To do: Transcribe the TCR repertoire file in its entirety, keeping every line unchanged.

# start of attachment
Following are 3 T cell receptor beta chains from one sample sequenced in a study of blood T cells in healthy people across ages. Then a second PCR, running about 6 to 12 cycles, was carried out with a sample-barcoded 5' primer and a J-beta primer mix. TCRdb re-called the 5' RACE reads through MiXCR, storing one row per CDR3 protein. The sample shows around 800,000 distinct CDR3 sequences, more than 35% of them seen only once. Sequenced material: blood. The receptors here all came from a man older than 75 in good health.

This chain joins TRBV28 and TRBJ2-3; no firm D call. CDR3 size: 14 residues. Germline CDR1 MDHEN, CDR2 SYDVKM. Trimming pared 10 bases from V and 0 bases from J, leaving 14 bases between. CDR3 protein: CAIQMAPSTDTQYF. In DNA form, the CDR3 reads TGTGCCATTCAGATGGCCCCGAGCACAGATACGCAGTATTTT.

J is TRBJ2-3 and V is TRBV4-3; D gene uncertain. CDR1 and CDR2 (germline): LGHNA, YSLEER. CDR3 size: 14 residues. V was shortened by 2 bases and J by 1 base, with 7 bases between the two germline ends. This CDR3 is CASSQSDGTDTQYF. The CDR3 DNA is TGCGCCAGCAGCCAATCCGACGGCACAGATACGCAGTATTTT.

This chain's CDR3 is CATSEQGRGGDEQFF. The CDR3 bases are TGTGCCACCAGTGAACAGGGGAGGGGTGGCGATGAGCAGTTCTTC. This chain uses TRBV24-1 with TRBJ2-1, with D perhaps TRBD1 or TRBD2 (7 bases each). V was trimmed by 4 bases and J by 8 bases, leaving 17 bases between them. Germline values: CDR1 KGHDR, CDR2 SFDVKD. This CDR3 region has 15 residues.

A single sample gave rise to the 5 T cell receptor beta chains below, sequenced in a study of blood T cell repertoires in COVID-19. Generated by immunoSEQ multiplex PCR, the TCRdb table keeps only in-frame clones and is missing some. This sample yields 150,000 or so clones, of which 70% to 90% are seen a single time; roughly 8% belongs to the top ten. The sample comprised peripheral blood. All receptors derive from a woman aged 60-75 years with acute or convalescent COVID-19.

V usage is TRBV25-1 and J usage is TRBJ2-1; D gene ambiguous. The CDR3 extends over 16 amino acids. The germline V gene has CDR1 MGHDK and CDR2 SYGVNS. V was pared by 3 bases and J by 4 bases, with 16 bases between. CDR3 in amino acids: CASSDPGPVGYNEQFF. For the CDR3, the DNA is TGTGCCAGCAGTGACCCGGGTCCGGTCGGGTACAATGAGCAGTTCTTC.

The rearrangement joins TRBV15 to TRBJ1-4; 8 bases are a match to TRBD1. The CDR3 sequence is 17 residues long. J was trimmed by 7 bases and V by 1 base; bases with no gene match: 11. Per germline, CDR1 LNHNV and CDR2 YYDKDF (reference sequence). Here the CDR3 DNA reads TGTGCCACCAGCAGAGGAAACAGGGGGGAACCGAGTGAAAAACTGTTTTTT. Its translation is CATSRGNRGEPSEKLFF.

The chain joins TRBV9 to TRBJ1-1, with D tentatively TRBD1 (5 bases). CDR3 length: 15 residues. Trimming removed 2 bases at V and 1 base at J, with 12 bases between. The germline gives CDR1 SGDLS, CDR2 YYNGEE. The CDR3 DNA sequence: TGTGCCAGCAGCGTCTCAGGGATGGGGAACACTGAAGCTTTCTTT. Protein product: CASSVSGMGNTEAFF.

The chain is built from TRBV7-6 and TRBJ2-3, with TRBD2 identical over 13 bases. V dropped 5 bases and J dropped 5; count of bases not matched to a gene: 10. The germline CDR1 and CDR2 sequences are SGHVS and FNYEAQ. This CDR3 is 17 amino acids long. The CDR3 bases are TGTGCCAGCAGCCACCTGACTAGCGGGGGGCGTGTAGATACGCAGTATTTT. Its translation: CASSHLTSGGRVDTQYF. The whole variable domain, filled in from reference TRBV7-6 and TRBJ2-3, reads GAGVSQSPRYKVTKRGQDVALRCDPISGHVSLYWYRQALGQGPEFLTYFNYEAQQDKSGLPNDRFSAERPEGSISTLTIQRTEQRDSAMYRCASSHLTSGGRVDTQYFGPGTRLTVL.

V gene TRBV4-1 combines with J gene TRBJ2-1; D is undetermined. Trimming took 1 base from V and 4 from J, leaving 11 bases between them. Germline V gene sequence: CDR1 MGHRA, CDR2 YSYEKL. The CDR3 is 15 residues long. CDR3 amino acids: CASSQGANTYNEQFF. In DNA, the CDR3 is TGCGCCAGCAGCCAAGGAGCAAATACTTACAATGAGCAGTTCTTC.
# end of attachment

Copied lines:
Following are 3 T cell receptor beta chains from one sample sequenced in a study of blood T cells in healthy people across ages. Then a second PCR, running about 6 to 12 cycles, was carried out with a sample-barcoded 5' primer and a J-beta primer mix. TCRdb re-called the 5' RACE reads through MiXCR, storing one row per CDR3 protein. The sample shows around 800,000 distinct CDR3 sequences, more than 35% of them seen only once. Sequenced material: blood. The receptors here all came from a man older than 75 in good health.

This chain joins TRBV28 and TRBJ2-3; no firm D call. CDR3 size: 14 residues. Germline CDR1 MDHEN, CDR2 SYDVKM. Trimming pared 10 bases from V and 0 bases from J, leaving 14 bases between. CDR3 protein: CAIQMAPSTDTQYF. In DNA form, the CDR3 reads TGTGCCATTCAGATGGCCCCGAGCACAGATACGCAGTATTTT.

J is TRBJ2-3 and V is TRBV4-3; D gene uncertain. CDR1 and CDR2 (germline): LGHNA, YSLEER. CDR3 size: 14 residues. V was shortened by 2 bases and J by 1 base, with 7 bases between the two germline ends. This CDR3 is CASSQSDGTDTQYF. The CDR3 DNA is TGCGCCAGCAGCCAATCCGACGGCACAGATACGCAGTATTTT.

This chain's CDR3 is CATSEQGRGGDEQFF. The CDR3 bases are TGTGCCACCAGTGAACAGGGGAGGGGTGGCGATGAGCAGTTCTTC. This chain uses TRBV24-1 with TRBJ2-1, with D perhaps TRBD1 or TRBD2 (7 bases each). V was trimmed by 4 bases and J by 8 bases, leaving 17 bases between them. Germline values: CDR1 KGHDR, CDR2 SFDVKD. This CDR3 region has 15 residues.

A single sample gave rise to the 5 T cell receptor beta chains below, sequenced in a study of blood T cell repertoires in COVID-19. Generated by immunoSEQ multiplex PCR, the TCRdb table keeps only in-frame clones and is missing some. This sample yields 150,000 or so clones, of which 70% to 90% are seen a single time; roughly 8% belongs to the top ten. The sample comprised peripheral blood. All receptors derive from a woman aged 60-75 years with acute or convalescent COVID-19.

V usage is TRBV25-1 and J usage is TRBJ2-1; D gene ambiguous. The CDR3 extends over 16 amino acids. The germline V gene has CDR1 MGHDK and CDR2 SYGVNS. V was pared by 3 bases and J by 4 bases, with 16 bases between. CDR3 in amino acids: CASSDPGPVGYNEQFF. For the CDR3, the DNA is TGTGCCAGCAGTGACCCGGGTCCGGTCGGGTACAATGAGCAGTTCTTC.

The rearrangement joins TRBV15 to TRBJ1-4; 8 bases are a match to TRBD1. The CDR3 sequence is 17 residues long. J was trimmed by 7 bases and V by 1 base; bases with no gene match: 11. Per germline, CDR1 LNHNV and CDR2 YYDKDF (reference sequence). Here the CDR3 DNA reads TGTGCCACCAGCAGAGGAAACAGGGGGGAACCGAGTGAAAAACTGTTTTTT. Its translation is CATSRGNRGEPSEKLFF.

The chain joins TRBV9 to TRBJ1-1, with D tentatively TRBD1 (5 bases). CDR3 length: 15 residues. Trimming removed 2 bases at V and 1 base at J, with 12 bases between. The germline gives CDR1 SGDLS, CDR2 YYNGEE. The CDR3 DNA sequence: TGTGCCAGCAGCGTCTCAGGGATGGGGAACACTGAAGCTTTCTTT. Protein product: CASSVSGMGNTEAFF.

The chain is built from TRBV7-6 and TRBJ2-3, with TRBD2 identical over 13 bases. V dropped 5 bases and J dropped 5; count of bases not matched to a gene: 10. The germline CDR1 and CDR2 sequences are SGHVS and FNYEAQ. This CDR3 is 17 amino acids long. The CDR3 bases are TGTGCCAGCAGCCACCTGACTAGCGGGGGGCGTGTAGATACGCAGTATTTT. Its translation: CASSHLTSGGRVDTQYF. The whole variable domain, filled in from reference TRBV7-6 and TRBJ2-3, reads GAGVSQSPRYKVTKRGQDVALRCDPISGHVSLYWYRQALGQGPEFLTYFNYEAQQDKSGLPNDRFSAERPEGSISTLTIQRTEQRDSAMYRCASSHLTSGGRVDTQYFGPGTRLTVL.

V gene TRBV4-1 combines with J gene TRBJ2-1; D is undetermined. Trimming took 1 base from V and 4 from J, leaving 11 bases between them. Germline V gene sequence: CDR1 MGHRA, CDR2 YSYEKL. The CDR3 is 15 residues long. CDR3 amino acids: CASSQGANTYNEQFF. In DNA, the CDR3 is TGCGCCAGCAGCCAAGGAGCAAATACTTACAATGAGCAGTTCTTC.